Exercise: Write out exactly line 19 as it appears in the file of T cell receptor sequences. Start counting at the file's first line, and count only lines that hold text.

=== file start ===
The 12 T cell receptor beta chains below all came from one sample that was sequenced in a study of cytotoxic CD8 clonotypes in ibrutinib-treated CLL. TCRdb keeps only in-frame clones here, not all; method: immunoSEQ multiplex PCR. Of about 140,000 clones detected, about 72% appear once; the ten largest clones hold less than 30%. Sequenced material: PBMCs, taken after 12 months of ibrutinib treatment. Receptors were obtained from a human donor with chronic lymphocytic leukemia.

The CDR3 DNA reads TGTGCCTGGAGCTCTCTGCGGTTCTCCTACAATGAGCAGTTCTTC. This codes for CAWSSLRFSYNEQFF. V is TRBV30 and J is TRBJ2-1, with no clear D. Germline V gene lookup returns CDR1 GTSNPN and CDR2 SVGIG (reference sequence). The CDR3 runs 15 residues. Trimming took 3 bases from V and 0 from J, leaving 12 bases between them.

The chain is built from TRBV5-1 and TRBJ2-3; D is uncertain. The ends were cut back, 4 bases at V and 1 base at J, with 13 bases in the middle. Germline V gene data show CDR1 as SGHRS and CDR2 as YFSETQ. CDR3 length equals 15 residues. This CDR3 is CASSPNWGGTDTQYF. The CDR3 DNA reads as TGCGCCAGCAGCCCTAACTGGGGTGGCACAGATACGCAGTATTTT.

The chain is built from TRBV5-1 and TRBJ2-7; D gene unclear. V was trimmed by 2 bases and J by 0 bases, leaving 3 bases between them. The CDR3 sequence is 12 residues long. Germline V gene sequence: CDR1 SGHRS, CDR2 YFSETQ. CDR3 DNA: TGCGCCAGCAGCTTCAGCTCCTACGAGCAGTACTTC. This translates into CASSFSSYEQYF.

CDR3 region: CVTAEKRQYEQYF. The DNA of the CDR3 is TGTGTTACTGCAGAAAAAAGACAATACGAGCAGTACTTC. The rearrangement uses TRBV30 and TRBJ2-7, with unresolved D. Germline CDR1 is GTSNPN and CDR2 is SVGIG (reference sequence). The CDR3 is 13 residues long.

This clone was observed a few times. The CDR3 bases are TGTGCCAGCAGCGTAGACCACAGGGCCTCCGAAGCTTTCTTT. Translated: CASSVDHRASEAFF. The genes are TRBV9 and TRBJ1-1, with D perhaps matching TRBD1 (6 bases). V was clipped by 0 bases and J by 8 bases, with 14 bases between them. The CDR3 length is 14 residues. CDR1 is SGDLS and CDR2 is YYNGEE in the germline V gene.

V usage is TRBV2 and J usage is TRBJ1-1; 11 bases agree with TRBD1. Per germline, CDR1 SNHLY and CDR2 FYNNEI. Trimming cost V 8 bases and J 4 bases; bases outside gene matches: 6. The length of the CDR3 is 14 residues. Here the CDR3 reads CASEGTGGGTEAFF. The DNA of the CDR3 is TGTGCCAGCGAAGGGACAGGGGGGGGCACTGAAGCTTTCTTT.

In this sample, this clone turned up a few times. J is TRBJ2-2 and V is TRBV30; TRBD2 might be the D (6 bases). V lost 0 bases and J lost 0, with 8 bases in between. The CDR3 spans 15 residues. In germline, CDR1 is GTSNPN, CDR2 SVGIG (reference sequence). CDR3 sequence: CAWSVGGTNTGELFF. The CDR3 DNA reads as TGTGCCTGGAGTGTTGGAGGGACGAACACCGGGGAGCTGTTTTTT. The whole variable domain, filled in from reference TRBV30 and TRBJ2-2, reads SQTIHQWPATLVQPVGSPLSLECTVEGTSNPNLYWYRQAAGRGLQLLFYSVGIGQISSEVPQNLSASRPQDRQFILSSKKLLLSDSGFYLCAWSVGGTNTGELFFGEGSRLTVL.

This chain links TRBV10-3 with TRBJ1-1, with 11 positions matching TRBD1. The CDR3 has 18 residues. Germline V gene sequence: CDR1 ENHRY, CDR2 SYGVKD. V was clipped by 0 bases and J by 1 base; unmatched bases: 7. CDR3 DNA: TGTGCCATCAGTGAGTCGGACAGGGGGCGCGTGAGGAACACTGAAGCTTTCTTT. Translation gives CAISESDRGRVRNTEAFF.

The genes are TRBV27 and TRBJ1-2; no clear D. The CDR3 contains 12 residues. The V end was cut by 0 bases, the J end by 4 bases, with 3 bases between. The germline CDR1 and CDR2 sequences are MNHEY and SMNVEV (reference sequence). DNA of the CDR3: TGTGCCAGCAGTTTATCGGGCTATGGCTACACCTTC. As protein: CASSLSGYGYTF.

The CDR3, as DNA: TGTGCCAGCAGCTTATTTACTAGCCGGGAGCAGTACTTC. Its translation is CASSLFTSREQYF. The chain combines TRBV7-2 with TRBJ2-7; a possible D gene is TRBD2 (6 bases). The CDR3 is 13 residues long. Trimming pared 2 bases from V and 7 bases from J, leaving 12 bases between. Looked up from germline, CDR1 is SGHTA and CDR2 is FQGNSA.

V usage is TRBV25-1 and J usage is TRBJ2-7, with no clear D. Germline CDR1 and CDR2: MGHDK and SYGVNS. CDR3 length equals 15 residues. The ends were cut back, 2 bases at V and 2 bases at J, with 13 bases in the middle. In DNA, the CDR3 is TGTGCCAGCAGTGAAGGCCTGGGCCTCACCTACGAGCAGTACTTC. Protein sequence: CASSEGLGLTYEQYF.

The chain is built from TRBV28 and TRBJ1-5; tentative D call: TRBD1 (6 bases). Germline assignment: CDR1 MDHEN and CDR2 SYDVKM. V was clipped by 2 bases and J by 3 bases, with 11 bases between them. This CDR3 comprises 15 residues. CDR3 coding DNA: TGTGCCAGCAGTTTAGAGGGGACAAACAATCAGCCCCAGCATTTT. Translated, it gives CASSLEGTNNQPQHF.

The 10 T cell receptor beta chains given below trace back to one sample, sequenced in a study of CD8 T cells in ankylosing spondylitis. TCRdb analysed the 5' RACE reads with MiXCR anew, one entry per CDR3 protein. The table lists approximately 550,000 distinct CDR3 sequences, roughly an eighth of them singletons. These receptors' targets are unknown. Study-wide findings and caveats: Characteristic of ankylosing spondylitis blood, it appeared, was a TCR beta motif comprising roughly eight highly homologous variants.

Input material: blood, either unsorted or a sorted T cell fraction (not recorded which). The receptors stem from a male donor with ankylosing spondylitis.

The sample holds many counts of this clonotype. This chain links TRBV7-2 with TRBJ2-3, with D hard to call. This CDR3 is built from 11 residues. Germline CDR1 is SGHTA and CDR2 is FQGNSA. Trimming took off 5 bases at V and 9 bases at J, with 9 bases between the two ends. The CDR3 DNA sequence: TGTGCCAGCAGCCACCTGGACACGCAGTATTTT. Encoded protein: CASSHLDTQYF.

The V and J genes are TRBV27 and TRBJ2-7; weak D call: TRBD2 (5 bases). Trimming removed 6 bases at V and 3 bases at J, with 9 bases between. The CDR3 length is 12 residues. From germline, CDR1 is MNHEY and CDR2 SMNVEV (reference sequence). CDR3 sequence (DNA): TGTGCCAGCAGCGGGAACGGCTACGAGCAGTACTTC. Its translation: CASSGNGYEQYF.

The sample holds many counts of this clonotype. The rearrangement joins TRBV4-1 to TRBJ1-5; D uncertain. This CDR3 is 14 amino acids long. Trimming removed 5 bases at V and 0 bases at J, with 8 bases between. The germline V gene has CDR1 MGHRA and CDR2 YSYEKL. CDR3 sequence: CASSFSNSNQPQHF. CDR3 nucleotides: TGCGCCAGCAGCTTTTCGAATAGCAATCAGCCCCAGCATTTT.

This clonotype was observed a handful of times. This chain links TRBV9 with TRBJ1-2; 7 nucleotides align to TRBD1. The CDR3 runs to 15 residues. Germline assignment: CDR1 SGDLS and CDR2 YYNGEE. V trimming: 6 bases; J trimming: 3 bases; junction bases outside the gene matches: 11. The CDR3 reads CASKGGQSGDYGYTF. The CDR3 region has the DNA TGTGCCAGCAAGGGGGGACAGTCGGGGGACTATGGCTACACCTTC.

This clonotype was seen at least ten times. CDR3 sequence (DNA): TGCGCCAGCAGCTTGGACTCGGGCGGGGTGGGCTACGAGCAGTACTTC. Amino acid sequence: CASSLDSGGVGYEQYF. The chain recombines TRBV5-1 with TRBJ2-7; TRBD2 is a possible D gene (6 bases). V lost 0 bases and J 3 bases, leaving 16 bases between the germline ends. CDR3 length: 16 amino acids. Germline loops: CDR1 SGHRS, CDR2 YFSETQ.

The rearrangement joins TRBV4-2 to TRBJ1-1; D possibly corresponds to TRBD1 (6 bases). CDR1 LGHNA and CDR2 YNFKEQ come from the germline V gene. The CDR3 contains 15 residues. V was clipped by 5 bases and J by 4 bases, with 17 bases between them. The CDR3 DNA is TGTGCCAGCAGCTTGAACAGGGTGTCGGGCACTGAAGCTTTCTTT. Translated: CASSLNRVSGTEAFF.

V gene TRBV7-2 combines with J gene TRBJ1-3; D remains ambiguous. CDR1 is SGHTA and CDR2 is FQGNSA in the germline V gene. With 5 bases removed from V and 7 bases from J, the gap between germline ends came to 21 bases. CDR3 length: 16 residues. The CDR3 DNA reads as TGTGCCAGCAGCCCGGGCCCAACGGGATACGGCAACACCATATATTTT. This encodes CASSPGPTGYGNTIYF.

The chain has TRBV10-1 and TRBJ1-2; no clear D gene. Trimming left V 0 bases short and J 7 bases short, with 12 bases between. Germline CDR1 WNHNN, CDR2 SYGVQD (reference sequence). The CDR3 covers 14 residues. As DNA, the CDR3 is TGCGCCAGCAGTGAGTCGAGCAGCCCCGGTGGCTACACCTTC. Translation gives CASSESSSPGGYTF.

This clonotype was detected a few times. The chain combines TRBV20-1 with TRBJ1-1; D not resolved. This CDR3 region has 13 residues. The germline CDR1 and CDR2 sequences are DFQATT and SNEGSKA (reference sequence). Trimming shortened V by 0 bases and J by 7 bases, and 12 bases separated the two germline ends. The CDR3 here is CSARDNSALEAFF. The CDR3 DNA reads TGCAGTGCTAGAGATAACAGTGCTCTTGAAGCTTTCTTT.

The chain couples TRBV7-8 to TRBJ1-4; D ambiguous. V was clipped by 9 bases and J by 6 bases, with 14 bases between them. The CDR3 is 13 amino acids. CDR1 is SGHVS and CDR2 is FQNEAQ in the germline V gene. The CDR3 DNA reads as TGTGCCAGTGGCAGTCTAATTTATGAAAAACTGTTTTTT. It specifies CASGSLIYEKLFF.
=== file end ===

This clonotype was observed a handful of times. This chain links TRBV9 with TRBJ1-2; 7 nucleotides align to TRBD1. The CDR3 runs to 15 residues. Germline assignment: CDR1 SGDLS and CDR2 YYNGEE. V trimming: 6 bases; J trimming: 3 bases; junction bases outside the gene matches: 11. The CDR3 reads CASKGGQSGDYGYTF. The CDR3 region has the DNA TGTGCCAGCAAGGGGGGACAGTCGGGGGACTATGGCTACACCTTC.